It is tremendous having young people back attending schools and the joyful sound of children and young people milling around the school gates and in the playground is so refreshing. I loved being out and about this week and saw first-hand in Regent High School and Edith Neville the exemplary arrangements in place to manage pupil movement, timetabling, teaching and learning. However, the first two weeks back have been intense and busy for all colleagues, not only getting on with the teaching and coming to terms with safety arrangements, which last week were all about face coverings. This week the challenge is around testing and actually being able to access a nearby centre.

The challenges of COVID-19 have been significant for educators, pupils and families, but how have schools coped? A new report by school stakeholder surveying company, Edurio, comprising of over 45,000 pupils, parents and staff members from 277 schools, has found almost all (99 percent) teachers surveyed believed their pupils will need additional support to catch up, with eight out of 10 teachers reporting the attainment gap for their pupils had increased. In addition to the growing attainment gap, the study highlighted several wellbeing concerns in schools; over half of parents (55 per cent) reported seeing their child stressed or anxious more often than usual, 29 percent of pupils admitted to feeling overworked, and 37 percent reported feeling stressed on a regular basis. On the other hand, communication clarity and decision-making by school leadership was rated favourably, with 85 percent of staff members and 79 percent of parents reporting that decisions made by the school leadership team and the expectations from staff were clear last term.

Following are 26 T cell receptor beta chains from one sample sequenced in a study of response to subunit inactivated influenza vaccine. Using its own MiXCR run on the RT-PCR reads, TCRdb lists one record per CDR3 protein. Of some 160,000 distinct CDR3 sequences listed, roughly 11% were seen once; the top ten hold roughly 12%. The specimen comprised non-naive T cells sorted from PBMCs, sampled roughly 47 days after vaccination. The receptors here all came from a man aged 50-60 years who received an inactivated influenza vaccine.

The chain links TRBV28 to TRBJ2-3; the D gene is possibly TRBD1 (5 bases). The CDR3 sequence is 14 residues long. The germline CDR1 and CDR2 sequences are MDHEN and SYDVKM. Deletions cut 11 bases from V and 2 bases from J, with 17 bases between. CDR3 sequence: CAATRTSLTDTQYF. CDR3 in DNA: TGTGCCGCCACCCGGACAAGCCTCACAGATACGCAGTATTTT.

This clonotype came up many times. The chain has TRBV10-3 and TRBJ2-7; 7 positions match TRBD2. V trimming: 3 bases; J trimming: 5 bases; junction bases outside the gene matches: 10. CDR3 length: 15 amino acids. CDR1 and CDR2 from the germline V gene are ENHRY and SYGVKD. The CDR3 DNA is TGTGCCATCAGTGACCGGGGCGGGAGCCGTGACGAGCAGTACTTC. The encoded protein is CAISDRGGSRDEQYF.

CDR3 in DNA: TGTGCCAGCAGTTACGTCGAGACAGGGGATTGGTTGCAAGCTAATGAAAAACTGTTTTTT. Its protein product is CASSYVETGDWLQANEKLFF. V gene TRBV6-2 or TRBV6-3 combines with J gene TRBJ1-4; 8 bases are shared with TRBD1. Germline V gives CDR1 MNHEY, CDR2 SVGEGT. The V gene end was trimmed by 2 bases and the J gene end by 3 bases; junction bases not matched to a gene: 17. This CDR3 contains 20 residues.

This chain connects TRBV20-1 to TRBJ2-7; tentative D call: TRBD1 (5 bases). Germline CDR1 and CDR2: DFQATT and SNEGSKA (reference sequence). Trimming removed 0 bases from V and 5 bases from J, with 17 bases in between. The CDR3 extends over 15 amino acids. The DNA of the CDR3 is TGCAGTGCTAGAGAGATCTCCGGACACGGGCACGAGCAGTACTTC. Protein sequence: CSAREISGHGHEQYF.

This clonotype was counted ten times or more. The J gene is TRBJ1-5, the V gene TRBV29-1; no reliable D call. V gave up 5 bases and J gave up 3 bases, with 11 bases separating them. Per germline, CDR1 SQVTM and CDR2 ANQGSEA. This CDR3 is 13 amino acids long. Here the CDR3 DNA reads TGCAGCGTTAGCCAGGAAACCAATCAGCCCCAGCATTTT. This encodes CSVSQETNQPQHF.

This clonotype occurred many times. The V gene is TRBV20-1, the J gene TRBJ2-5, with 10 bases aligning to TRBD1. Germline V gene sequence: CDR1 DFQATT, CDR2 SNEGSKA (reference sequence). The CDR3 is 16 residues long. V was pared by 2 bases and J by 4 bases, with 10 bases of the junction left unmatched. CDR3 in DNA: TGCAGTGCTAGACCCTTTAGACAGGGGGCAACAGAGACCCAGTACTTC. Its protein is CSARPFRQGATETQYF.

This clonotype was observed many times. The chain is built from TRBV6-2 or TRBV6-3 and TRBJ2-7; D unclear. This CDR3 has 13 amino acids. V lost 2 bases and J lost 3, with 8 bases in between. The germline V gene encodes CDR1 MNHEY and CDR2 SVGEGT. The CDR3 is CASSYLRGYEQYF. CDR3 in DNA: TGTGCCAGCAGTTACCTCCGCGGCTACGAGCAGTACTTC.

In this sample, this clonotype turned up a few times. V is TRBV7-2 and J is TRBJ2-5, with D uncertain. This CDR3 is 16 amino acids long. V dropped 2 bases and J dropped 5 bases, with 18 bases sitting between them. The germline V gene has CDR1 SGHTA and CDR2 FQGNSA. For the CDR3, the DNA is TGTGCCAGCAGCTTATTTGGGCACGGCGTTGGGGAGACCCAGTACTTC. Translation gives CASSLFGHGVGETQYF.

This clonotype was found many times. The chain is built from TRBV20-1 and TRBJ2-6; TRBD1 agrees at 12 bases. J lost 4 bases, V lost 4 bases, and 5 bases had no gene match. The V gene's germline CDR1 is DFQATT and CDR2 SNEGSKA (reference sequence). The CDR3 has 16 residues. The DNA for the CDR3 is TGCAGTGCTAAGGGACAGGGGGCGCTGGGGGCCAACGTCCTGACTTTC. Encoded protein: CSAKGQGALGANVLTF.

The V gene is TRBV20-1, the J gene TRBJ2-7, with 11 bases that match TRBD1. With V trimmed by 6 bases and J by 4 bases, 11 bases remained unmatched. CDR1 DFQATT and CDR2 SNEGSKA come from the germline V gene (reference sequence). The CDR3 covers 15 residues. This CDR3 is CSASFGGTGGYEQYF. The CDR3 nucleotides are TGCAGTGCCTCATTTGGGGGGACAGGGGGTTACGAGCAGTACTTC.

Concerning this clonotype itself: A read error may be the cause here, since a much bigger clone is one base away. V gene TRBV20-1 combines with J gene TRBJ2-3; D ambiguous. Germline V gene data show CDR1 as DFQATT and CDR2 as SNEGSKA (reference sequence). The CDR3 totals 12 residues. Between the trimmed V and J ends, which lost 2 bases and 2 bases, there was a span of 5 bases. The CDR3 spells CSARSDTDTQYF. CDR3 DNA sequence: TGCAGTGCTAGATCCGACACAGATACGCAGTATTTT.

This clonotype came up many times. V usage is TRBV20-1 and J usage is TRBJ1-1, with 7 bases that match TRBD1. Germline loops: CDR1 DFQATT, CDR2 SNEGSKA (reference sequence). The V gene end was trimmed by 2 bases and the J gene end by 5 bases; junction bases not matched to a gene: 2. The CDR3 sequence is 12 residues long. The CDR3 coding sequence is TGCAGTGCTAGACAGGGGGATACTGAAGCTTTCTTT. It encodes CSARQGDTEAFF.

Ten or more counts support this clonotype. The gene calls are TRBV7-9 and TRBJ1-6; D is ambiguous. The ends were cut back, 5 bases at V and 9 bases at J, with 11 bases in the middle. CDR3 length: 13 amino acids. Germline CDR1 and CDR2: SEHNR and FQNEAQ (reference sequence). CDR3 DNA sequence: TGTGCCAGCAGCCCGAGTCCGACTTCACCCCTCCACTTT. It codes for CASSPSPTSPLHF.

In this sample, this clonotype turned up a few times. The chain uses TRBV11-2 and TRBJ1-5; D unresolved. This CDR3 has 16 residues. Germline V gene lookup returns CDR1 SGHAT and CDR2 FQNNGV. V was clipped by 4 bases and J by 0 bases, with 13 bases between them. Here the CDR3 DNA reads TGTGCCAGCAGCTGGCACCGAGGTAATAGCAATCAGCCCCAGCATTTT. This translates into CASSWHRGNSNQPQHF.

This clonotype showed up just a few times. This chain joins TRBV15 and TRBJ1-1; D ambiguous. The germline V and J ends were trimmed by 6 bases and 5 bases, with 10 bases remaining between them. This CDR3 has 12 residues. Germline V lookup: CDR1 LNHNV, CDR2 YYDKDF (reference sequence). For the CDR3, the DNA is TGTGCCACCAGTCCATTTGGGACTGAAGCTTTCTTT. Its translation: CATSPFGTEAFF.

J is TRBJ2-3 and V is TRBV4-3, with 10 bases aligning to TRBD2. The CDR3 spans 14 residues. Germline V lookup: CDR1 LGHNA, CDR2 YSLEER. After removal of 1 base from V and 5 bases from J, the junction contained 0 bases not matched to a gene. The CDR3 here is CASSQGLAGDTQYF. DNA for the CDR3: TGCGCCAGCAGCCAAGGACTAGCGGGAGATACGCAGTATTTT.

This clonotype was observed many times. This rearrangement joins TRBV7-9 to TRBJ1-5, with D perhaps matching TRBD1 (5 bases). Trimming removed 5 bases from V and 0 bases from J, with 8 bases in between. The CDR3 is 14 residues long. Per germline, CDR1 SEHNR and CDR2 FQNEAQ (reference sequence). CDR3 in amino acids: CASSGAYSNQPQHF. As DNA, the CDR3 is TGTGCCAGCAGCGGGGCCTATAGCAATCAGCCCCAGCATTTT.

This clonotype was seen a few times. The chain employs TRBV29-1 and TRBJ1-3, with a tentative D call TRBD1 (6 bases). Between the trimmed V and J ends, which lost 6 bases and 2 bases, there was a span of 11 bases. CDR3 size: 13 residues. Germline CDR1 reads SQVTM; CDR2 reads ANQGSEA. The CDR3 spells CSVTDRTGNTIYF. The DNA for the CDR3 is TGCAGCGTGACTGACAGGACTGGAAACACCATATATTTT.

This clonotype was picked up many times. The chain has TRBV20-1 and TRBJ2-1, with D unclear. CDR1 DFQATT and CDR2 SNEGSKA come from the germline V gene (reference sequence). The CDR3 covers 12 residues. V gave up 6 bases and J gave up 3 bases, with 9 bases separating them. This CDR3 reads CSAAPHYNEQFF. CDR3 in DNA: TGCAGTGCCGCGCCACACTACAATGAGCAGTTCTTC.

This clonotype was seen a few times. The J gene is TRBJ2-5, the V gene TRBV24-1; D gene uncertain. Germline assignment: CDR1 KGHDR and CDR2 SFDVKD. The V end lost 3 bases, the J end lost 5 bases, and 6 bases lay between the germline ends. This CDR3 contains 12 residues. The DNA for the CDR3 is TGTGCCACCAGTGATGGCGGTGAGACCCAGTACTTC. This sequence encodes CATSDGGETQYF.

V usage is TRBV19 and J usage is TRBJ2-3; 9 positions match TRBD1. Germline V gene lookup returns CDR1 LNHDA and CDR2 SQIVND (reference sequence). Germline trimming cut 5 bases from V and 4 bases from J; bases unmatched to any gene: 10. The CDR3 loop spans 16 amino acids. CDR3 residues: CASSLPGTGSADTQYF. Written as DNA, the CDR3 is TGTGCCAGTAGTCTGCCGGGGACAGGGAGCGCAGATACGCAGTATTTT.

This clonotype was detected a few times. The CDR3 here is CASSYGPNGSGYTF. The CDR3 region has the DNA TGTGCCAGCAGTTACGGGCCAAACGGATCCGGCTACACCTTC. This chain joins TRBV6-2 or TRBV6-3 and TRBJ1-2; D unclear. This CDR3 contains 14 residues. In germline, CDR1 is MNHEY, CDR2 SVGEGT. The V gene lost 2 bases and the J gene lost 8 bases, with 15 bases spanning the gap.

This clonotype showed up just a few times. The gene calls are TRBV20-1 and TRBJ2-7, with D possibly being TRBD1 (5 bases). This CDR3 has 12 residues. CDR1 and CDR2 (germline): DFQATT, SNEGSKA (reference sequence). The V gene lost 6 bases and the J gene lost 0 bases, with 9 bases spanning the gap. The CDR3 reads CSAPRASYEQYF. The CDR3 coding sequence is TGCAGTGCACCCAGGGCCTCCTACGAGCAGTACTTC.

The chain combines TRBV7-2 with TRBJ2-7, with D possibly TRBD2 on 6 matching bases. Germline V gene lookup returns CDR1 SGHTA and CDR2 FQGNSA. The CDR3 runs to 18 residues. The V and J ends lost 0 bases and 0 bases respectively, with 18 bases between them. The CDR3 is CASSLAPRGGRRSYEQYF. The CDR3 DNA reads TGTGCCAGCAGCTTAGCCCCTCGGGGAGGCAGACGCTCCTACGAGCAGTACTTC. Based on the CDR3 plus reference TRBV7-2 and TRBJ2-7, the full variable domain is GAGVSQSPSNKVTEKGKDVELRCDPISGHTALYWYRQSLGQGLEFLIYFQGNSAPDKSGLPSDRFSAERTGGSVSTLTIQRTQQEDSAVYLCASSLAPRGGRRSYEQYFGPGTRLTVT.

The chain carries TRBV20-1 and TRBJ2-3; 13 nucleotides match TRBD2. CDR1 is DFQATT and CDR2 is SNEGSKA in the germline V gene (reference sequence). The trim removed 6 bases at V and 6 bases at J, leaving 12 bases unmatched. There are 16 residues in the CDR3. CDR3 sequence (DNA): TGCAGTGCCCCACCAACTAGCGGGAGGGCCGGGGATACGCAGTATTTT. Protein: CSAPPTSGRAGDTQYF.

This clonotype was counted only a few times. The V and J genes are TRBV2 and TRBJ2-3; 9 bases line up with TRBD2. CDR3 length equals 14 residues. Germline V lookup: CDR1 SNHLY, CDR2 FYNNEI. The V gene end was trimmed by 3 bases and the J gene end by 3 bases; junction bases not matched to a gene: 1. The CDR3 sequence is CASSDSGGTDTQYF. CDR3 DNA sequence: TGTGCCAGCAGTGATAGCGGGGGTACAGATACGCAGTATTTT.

A couple of other additional findings from the report which were themes that we in Camden have considered were that around half of pupils reported a lack of motivation (52 per cent) and difficulty in studying alone (50 per cent) as one of their main challenges last term. From my observations and conversations with leaders, pupils have appeared keen to be back in school and the behaviours for learning I observed were calm and young people were engaged. The survey stated that three quarters of teachers set tasks on digital platforms, with over half sharing video materials and 40 per cent teaching via online lessons. As I compose this week’s blog, I am acutely aware of the challenges that are presenting for schools to ensure education continuity; nothing can replace quality first, face-to-face teaching and learning with peers in the actual classroom, however plan B should be considered so that if we need to revert to remote learning, the school community can work together so that all young people can continue to access education amid the ongoing pandemic disruption. With this in mind Camden Learning, STEAM and Camden Council will be launching a Crowdfunder site, to raise money to purchase digital devices and Wi-Fi for Camden pupils that need them to learn online at home during the ongoing COVID-19 pandemic, more details will come out next week at the launch where the ambition is to ensure there is a universal entitlement to a device for every young person in Camden.

Jon Abbey

Managing Director of Camden Learning


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